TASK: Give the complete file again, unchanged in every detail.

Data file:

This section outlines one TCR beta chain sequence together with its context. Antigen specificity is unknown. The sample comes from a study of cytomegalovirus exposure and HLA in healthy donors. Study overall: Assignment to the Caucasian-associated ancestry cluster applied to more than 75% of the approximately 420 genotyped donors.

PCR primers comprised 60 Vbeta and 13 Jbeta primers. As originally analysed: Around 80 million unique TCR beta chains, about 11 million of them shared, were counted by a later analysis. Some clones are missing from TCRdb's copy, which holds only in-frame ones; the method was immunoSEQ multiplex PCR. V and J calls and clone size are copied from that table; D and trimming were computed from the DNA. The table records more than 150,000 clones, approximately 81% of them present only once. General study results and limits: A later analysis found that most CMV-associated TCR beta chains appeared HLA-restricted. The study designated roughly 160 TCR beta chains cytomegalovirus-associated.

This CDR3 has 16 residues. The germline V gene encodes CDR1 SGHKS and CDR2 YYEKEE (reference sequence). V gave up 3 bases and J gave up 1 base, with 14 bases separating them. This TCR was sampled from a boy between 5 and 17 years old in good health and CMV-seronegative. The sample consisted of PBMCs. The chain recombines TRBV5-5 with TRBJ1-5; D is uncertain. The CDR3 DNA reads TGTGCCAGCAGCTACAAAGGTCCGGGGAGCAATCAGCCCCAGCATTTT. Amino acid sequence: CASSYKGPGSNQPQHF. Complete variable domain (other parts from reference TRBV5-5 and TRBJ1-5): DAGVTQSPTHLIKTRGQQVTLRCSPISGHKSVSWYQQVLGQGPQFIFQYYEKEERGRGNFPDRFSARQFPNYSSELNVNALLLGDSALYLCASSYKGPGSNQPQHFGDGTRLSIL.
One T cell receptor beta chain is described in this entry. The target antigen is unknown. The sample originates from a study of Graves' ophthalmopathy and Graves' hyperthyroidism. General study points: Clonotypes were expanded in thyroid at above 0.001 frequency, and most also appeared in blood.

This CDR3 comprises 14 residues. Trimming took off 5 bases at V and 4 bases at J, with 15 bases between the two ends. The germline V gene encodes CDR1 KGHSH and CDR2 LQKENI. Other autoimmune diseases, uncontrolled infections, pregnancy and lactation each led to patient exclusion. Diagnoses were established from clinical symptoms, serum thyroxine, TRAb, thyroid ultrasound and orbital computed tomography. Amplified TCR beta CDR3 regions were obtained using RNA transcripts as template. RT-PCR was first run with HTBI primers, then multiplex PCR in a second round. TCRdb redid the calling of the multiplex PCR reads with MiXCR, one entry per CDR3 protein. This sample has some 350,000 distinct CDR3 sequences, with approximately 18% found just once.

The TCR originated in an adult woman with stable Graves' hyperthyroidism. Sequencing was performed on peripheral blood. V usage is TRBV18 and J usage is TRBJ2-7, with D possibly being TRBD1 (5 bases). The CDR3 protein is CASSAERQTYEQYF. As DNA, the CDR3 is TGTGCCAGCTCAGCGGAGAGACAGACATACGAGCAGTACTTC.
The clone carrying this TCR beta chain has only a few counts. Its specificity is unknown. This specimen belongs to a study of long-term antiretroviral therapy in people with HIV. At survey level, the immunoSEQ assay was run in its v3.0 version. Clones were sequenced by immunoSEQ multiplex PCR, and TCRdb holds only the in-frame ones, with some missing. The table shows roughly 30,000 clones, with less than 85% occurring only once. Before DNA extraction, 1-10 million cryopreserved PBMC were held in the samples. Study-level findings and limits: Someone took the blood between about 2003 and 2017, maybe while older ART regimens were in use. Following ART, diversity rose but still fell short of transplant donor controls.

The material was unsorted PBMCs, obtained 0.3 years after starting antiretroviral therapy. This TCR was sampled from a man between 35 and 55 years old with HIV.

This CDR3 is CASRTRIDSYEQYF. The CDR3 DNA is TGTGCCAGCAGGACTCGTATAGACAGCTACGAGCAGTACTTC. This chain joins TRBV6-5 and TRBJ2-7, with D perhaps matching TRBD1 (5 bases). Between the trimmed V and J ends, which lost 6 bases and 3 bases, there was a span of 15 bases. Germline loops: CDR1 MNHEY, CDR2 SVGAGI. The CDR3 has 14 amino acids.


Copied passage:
This section outlines one TCR beta chain sequence together with its context. Antigen specificity is unknown. The sample comes from a study of cytomegalovirus exposure and HLA in healthy donors. Study overall: Assignment to the Caucasian-associated ancestry cluster applied to more than 75% of the approximately 420 genotyped donors.

PCR primers comprised 60 Vbeta and 13 Jbeta primers. As originally analysed: Around 80 million unique TCR beta chains, about 11 million of them shared, were counted by a later analysis. Some clones are missing from TCRdb's copy, which holds only in-frame ones; the method was immunoSEQ multiplex PCR. V and J calls and clone size are copied from that table; D and trimming were computed from the DNA. The table records more than 150,000 clones, approximately 81% of them present only once. General study results and limits: A later analysis found that most CMV-associated TCR beta chains appeared HLA-restricted. The study designated roughly 160 TCR beta chains cytomegalovirus-associated.

This CDR3 has 16 residues. The germline V gene encodes CDR1 SGHKS and CDR2 YYEKEE (reference sequence). V gave up 3 bases and J gave up 1 base, with 14 bases separating them. This TCR was sampled from a boy between 5 and 17 years old in good health and CMV-seronegative. The sample consisted of PBMCs. The chain recombines TRBV5-5 with TRBJ1-5; D is uncertain. The CDR3 DNA reads TGTGCCAGCAGCTACAAAGGTCCGGGGAGCAATCAGCCCCAGCATTTT. Amino acid sequence: CASSYKGPGSNQPQHF. Complete variable domain (other parts from reference TRBV5-5 and TRBJ1-5): DAGVTQSPTHLIKTRGQQVTLRCSPISGHKSVSWYQQVLGQGPQFIFQYYEKEERGRGNFPDRFSARQFPNYSSELNVNALLLGDSALYLCASSYKGPGSNQPQHFGDGTRLSIL.
One T cell receptor beta chain is described in this entry. The target antigen is unknown. The sample originates from a study of Graves' ophthalmopathy and Graves' hyperthyroidism. General study points: Clonotypes were expanded in thyroid at above 0.001 frequency, and most also appeared in blood.

This CDR3 comprises 14 residues. Trimming took off 5 bases at V and 4 bases at J, with 15 bases between the two ends. The germline V gene encodes CDR1 KGHSH and CDR2 LQKENI. Other autoimmune diseases, uncontrolled infections, pregnancy and lactation each led to patient exclusion. Diagnoses were established from clinical symptoms, serum thyroxine, TRAb, thyroid ultrasound and orbital computed tomography. Amplified TCR beta CDR3 regions were obtained using RNA transcripts as template. RT-PCR was first run with HTBI primers, then multiplex PCR in a second round. TCRdb redid the calling of the multiplex PCR reads with MiXCR, one entry per CDR3 protein. This sample has some 350,000 distinct CDR3 sequences, with approximately 18% found just once.

The TCR originated in an adult woman with stable Graves' hyperthyroidism. Sequencing was performed on peripheral blood. V usage is TRBV18 and J usage is TRBJ2-7, with D possibly being TRBD1 (5 bases). The CDR3 protein is CASSAERQTYEQYF. As DNA, the CDR3 is TGTGCCAGCTCAGCGGAGAGACAGACATACGAGCAGTACTTC.
The clone carrying this TCR beta chain has only a few counts. Its specificity is unknown. This specimen belongs to a study of long-term antiretroviral therapy in people with HIV. At survey level, the immunoSEQ assay was run in its v3.0 version. Clones were sequenced by immunoSEQ multiplex PCR, and TCRdb holds only the in-frame ones, with some missing. The table shows roughly 30,000 clones, with less than 85% occurring only once. Before DNA extraction, 1-10 million cryopreserved PBMC were held in the samples. Study-level findings and limits: Someone took the blood between about 2003 and 2017, maybe while older ART regimens were in use. Following ART, diversity rose but still fell short of transplant donor controls.

The material was unsorted PBMCs, obtained 0.3 years after starting antiretroviral therapy. This TCR was sampled from a man between 35 and 55 years old with HIV.

This CDR3 is CASRTRIDSYEQYF. The CDR3 DNA is TGTGCCAGCAGGACTCGTATAGACAGCTACGAGCAGTACTTC. This chain joins TRBV6-5 and TRBJ2-7, with D perhaps matching TRBD1 (5 bases). Between the trimmed V and J ends, which lost 6 bases and 3 bases, there was a span of 15 bases. Germline loops: CDR1 MNHEY, CDR2 SVGAGI. The CDR3 has 14 amino acids.